Nellie’s dates: 25-26 December 1889
My dates: 16-17 September 2014
Shamian Island, Canton, China
Predictably, both Nellie and I felt most at home on Shamian, a tiny island once set aside for Europeans. Surrounded by water, Shamian or Shameen, resembles a large ship mooring alongside a wharf. Crossing to the island over charming white stone footbridges, you enter another reality.
Nellie wrote it was “green and picturesque, with handsome houses of Oriental design, and grand shade trees, and wide, velvety green roads…”, broken only by a single path, made by the bare feet of the chair-carriers.”
More than 150 western-style buildings — consulates, churches, banks, post offices, telegraph offices, hospitals, residences and hotels — were built on Shamian. Proud of its colonial heritage, the little island signposts its splendid past seen in gracious foreign consulates that have since opted for Canton’s soaring Central Business District (CBD).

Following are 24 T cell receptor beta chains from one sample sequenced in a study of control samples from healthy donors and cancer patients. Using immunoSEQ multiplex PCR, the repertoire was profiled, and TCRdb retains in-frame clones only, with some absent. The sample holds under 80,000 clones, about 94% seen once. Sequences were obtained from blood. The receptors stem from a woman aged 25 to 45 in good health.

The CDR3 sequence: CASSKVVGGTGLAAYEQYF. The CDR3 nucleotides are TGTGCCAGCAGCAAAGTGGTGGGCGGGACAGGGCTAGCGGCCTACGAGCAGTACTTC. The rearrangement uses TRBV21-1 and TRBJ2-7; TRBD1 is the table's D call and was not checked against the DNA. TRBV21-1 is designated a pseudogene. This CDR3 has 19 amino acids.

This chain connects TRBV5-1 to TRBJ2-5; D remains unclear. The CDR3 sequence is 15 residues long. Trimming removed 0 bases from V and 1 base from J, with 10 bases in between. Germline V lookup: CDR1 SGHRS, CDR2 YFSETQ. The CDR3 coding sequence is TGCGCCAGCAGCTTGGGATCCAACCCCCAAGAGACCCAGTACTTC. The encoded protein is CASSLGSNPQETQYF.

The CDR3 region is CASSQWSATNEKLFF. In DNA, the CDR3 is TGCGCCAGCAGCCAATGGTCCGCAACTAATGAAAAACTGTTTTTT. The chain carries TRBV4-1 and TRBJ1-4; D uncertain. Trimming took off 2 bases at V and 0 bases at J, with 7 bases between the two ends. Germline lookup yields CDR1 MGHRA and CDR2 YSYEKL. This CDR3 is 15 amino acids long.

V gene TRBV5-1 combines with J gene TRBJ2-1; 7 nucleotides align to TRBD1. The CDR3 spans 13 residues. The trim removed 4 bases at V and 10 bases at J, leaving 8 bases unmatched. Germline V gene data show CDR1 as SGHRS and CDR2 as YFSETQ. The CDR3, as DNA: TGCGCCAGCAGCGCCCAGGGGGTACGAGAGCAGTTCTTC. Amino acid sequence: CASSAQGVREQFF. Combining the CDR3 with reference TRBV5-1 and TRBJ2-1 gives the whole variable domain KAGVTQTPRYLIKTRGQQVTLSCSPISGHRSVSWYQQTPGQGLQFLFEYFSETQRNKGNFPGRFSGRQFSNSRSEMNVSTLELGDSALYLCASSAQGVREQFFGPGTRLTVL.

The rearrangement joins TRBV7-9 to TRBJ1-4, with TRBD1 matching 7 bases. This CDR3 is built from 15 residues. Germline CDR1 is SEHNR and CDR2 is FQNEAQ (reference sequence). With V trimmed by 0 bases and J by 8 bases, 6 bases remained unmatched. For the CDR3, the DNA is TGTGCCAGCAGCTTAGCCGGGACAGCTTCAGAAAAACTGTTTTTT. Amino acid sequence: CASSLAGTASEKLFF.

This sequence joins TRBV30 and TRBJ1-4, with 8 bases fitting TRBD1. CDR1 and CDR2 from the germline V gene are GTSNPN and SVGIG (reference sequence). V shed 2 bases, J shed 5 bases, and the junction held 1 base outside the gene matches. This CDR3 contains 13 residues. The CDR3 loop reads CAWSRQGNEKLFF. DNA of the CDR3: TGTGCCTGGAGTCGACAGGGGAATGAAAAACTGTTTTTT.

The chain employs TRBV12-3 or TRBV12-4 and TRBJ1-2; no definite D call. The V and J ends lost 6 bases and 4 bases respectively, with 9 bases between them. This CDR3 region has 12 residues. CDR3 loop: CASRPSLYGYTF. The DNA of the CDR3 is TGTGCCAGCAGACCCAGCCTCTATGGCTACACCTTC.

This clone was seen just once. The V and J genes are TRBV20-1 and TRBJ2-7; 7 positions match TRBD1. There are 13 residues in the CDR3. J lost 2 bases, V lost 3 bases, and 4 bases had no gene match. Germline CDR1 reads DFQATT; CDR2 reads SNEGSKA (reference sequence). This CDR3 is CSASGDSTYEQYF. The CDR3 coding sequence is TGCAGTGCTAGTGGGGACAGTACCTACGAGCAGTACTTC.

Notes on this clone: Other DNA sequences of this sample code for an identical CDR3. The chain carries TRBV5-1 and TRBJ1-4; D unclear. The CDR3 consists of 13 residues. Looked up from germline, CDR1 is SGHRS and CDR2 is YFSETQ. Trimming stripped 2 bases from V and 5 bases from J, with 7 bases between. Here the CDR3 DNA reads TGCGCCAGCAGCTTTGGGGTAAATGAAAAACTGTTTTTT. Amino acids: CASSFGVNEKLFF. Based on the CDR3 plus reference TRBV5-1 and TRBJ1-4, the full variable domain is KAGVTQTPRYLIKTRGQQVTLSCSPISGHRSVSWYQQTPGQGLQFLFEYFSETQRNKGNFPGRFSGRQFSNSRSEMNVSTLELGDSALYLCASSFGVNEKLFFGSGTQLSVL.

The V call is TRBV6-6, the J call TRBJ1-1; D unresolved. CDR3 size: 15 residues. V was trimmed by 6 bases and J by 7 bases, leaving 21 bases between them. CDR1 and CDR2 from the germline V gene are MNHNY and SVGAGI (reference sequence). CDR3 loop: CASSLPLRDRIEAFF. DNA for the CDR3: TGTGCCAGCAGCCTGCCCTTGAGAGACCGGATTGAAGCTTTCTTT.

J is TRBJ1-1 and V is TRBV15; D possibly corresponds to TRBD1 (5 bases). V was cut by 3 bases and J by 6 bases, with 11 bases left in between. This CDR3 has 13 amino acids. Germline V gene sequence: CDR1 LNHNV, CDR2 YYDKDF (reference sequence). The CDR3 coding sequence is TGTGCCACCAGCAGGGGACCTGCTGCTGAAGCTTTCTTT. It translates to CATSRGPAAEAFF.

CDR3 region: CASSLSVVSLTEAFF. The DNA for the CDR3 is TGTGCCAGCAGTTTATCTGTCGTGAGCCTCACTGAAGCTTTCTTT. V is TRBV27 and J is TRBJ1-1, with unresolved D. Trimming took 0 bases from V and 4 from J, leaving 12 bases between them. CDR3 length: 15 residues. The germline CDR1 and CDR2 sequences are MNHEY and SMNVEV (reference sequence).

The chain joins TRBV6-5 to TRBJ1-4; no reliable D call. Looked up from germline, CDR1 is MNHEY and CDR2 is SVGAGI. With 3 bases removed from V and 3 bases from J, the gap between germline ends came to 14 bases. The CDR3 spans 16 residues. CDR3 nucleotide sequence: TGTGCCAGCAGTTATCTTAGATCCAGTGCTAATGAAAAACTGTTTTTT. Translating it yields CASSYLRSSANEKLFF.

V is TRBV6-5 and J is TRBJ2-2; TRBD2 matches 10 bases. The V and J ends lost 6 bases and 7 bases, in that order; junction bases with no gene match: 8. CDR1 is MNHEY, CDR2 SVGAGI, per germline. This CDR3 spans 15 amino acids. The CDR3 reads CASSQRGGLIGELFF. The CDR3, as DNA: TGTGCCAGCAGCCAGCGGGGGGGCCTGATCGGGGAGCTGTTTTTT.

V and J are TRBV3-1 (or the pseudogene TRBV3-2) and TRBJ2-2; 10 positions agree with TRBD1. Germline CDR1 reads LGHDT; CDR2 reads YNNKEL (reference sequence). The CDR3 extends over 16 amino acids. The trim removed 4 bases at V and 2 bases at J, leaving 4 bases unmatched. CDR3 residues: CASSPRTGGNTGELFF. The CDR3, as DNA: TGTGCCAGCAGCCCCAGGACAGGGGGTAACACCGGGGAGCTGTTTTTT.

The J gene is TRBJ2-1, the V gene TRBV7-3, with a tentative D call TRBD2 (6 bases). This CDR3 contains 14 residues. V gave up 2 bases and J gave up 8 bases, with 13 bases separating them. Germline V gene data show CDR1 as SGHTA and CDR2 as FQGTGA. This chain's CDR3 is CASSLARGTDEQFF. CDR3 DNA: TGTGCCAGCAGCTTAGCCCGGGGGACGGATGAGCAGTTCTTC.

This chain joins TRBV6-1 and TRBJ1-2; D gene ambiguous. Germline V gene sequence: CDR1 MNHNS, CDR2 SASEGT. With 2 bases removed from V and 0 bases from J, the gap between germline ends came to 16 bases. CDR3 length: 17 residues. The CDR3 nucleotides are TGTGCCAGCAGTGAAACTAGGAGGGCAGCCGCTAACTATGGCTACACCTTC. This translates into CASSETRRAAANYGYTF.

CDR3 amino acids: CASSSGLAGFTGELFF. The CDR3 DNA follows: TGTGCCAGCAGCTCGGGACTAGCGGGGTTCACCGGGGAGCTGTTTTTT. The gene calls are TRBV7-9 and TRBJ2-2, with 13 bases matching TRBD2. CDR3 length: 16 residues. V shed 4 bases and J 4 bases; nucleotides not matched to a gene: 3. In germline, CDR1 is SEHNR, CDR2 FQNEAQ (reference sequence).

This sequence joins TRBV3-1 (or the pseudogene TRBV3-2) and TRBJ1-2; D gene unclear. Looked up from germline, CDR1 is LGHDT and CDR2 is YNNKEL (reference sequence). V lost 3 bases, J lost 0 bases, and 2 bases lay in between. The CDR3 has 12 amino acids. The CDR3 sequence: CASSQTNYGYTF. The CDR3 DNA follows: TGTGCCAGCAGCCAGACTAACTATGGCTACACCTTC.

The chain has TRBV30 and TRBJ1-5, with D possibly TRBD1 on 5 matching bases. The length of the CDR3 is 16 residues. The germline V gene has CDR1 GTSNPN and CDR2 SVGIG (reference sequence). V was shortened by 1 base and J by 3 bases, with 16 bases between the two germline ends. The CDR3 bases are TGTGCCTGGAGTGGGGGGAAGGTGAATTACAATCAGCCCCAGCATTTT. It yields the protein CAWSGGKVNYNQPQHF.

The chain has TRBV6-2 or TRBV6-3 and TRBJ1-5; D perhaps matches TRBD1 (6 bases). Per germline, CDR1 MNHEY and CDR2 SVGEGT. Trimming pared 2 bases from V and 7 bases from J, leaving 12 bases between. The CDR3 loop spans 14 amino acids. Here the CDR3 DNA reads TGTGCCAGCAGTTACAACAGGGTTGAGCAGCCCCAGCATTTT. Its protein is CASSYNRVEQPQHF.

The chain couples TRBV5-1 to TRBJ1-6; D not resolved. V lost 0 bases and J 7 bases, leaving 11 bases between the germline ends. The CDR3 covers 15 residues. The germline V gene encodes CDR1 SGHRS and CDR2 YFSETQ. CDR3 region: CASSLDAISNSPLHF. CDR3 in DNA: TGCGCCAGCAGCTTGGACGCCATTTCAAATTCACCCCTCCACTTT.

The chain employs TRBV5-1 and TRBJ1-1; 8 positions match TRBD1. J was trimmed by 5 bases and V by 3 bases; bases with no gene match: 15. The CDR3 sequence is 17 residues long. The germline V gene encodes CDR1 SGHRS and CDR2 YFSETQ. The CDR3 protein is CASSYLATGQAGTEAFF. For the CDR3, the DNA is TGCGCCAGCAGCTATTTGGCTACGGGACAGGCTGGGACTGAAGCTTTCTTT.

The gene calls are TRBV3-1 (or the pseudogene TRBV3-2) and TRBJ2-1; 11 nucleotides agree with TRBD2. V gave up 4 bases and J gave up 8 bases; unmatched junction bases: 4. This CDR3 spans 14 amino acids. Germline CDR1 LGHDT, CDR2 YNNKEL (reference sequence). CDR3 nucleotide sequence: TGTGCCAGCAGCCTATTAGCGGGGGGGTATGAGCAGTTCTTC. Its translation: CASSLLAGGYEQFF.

Many of Shamian’s fine buildings are labelled — directing you straight back to colonial times. I found the former American Consulate where Nellie challenged her companions.
“Here for the first time since leaving New York, I saw the stars and stripes. It was floating over the gateway to the American Consulate. The moment I saw it floating there in then soft, lazy breeze I took off my cap and said: “That is the most beautiful flag in the world, and I am ready to whip anyone who says it isn’t.”
“No one said a word. Everyone was afraid,” she wrote. “I saw an Englishman in the party glance towards the Union Jack, which was floating over the English Consulate, but in a hesitating manner, as if he feared to let me see.”
Many of the places Nellie saw on Shamian 125 years ago still exist in their original roles — the tennis courts, Christ Church and Queen’s Park.